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OICR introduces groundbreaking test proven to find traces of cancer in blood
The highly sensitive Plasma Whole Genome Sequencing assay is available for clinical research studies for any tumour type through OICR’s accredited genomics lab.

The highly sensitive Plasma Whole Genome Sequencing assay is available for clinical research studies for any tumour type through OICR’s accredited genomics lab.

A new blood test proven to detect residual signs of cancer could revolutionize how treatments are monitored and assessed, and it’s now available to research studies through the Ontario Institute for Cancer Research (OICR).

OICR Genomics’ Plasma Whole Genome Sequencing assay tests patients’ blood for the unique molecular fingerprint of thousands of mutations unique to their individual cancer. This broad approach enables highly sensitive detection of tiny pieces of tumour DNA that are shed into the bloodstream by cancer cells — a sign that cancer is still present even when it’s not detectable with other tests.

Tests that use blood samples, known as ‘liquid biopsies’, are an exciting alternative to traditional biopsies because collecting blood samples is easier and less invasive than surgical removal of tumour tissue.

“We have been sequencing whole genomes from tumours for three years now,” says Dr. Trevor Pugh, OICR Senior Investigator and Director of Genomics. “This test is an evolution of that capability to start looking for fragments of the cancer genome in blood at an extremely low level. Now, we can support a whole new type of clinical trial design whereby a blood sample can tell a physician very early on whether an initial treatment is working or whether a patient should be expedited to an alternate therapy.”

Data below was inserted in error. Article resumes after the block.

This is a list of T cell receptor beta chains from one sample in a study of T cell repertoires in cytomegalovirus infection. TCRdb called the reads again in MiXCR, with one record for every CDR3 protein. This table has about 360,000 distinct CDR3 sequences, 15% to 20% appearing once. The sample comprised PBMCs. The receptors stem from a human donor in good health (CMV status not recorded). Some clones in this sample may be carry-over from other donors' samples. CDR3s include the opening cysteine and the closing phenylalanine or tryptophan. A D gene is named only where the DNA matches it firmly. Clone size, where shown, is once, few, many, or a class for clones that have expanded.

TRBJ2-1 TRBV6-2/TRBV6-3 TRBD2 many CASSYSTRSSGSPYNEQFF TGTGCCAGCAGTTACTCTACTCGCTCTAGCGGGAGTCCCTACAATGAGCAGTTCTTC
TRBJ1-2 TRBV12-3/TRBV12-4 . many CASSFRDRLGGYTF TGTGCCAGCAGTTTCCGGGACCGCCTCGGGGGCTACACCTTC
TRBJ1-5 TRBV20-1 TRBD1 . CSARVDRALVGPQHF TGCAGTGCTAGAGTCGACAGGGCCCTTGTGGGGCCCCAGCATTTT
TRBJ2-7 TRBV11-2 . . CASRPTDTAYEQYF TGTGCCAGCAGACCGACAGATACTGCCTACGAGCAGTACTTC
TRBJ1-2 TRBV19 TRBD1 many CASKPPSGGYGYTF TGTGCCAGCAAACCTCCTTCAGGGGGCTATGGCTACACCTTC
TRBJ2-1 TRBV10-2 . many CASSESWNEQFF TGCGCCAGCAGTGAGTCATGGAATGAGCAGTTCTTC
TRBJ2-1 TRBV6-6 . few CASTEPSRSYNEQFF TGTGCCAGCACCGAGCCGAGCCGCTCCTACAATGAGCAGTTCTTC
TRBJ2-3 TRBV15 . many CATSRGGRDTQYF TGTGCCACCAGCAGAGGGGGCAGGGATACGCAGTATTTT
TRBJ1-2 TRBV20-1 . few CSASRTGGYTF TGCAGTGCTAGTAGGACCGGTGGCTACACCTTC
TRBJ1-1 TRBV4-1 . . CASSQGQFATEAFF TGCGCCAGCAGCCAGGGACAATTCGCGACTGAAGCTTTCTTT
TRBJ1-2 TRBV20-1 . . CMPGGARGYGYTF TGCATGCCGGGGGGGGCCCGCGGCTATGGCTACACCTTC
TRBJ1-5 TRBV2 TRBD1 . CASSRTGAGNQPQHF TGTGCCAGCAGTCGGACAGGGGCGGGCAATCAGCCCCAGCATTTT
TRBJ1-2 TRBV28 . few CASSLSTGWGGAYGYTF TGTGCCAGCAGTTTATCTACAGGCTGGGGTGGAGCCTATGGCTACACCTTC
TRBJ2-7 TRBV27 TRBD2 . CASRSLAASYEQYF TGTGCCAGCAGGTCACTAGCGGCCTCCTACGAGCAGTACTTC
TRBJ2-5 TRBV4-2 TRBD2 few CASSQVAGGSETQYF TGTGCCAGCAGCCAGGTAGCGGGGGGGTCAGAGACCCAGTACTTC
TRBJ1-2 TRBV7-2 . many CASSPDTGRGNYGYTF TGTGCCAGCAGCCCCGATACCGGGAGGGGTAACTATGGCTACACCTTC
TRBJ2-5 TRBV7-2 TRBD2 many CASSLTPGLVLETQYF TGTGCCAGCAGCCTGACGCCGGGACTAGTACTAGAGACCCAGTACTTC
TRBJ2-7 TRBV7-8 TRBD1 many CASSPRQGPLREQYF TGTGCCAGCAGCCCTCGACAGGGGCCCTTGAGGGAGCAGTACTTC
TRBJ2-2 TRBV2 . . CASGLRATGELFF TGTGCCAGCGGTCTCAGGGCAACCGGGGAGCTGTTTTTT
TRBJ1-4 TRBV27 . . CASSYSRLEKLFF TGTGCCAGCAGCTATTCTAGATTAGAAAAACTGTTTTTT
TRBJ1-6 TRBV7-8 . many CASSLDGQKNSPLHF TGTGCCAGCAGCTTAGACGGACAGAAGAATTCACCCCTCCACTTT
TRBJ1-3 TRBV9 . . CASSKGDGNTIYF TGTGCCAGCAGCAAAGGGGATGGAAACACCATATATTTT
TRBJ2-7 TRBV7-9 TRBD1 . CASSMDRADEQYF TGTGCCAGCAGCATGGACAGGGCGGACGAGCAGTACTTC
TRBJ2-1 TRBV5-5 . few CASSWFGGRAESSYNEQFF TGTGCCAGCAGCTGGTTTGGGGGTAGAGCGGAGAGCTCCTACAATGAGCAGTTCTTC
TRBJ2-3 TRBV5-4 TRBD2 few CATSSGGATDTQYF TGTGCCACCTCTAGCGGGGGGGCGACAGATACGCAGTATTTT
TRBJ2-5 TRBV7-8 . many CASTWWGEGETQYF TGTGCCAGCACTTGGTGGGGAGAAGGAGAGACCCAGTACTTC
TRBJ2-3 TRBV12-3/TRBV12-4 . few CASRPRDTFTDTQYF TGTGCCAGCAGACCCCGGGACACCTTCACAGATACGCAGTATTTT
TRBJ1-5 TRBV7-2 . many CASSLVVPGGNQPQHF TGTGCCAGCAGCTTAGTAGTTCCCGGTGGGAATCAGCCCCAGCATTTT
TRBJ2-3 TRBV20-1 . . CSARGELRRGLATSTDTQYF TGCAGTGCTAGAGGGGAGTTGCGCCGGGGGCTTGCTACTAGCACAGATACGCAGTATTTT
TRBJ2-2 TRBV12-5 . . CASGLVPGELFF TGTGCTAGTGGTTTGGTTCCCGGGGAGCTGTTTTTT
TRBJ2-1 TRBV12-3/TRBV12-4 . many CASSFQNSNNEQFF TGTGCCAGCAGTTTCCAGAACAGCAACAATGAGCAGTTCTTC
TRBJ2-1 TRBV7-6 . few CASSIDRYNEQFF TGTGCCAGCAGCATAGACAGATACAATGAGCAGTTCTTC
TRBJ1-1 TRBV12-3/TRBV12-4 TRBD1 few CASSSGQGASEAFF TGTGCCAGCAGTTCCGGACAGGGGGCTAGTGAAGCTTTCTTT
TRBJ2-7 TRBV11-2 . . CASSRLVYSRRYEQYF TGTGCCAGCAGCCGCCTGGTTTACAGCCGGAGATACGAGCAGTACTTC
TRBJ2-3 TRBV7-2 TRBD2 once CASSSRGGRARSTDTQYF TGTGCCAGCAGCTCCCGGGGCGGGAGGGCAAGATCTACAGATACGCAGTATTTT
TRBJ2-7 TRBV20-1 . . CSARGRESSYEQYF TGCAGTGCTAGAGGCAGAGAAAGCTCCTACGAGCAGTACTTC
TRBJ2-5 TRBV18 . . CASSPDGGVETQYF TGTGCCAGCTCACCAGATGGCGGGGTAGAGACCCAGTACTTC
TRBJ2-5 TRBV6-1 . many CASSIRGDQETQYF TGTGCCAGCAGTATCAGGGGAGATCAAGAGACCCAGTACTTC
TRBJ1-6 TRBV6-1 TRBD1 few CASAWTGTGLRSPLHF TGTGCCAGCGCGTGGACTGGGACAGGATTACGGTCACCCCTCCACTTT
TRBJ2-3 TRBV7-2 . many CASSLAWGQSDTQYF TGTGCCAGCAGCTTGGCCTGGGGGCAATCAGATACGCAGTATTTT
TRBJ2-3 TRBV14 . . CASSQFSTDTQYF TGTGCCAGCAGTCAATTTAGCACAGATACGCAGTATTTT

The test, which is currently only available to clinical trials, works in conjunction with OICR’s other genome sequencing services. Patients can have DNA from a tumour sample sequenced to help diagnose their cancer and direct them to a personalized treatment. Then they can have a blood sample taken during or after their treatment to see how effective it was, and whether their cancer is likely to recur.

Because the test can detect even a small number of cancer cells, it can help find cancer recurrence early so that it can be treated before it comes back fully.

Developed by OICR Genomics over the past 14 months, the Plasma Whole Genome Sequencing assay meets all standards for accuracy, sensitivity, specificity, and reproducibility. It adds to OICR Genomics’ world-leading genomics services, which include the latest in whole genome and transcriptome sequencing technology.

“The most challenging part of validating these tests is having matched, high-quality blood and tumour samples for comparison. We were fortunate to collaborate closely with the OCTANE study at the Princess Margaret Cancer Centre that had the foresight to bank blood plasma samples perfectly matched to the tissues used to validate our original tumour test,” Dr. Pugh added.

OICR Genomics is also the first lab in North America to be accredited by the three major accreditation organizations for whole genome and transcriptome sequencing: Clinical Laboratory Improvement Amendments (CLIA), the College of American Pathologists (CAP) and Accreditation Canada Diagnostics (ACD).

“This means that researchers and clinicians can feel confident that our services meet the highest possible standards,” says Dr. Carolyn Ptak, Senior Program Manager and Quality Assurance Lead for Genomics at OICR. “And this new assay is no exception.”

“This world-first assay is an exciting development for clinical research in Ontario and around the world, and a major step forward in our ability to provide personalized treatment to everyone with cancer,” says OICR President and Scientific Director Dr. Laszlo Radvanyi. “It is another example of how OICR is leading the charge in developing innovative and cutting-edge technologies that benefit cancer patients. Congratulations to OICR’s Genomics team and everyone who made this tremendous achievement possible.”

Find out more on the OICR Genomics website.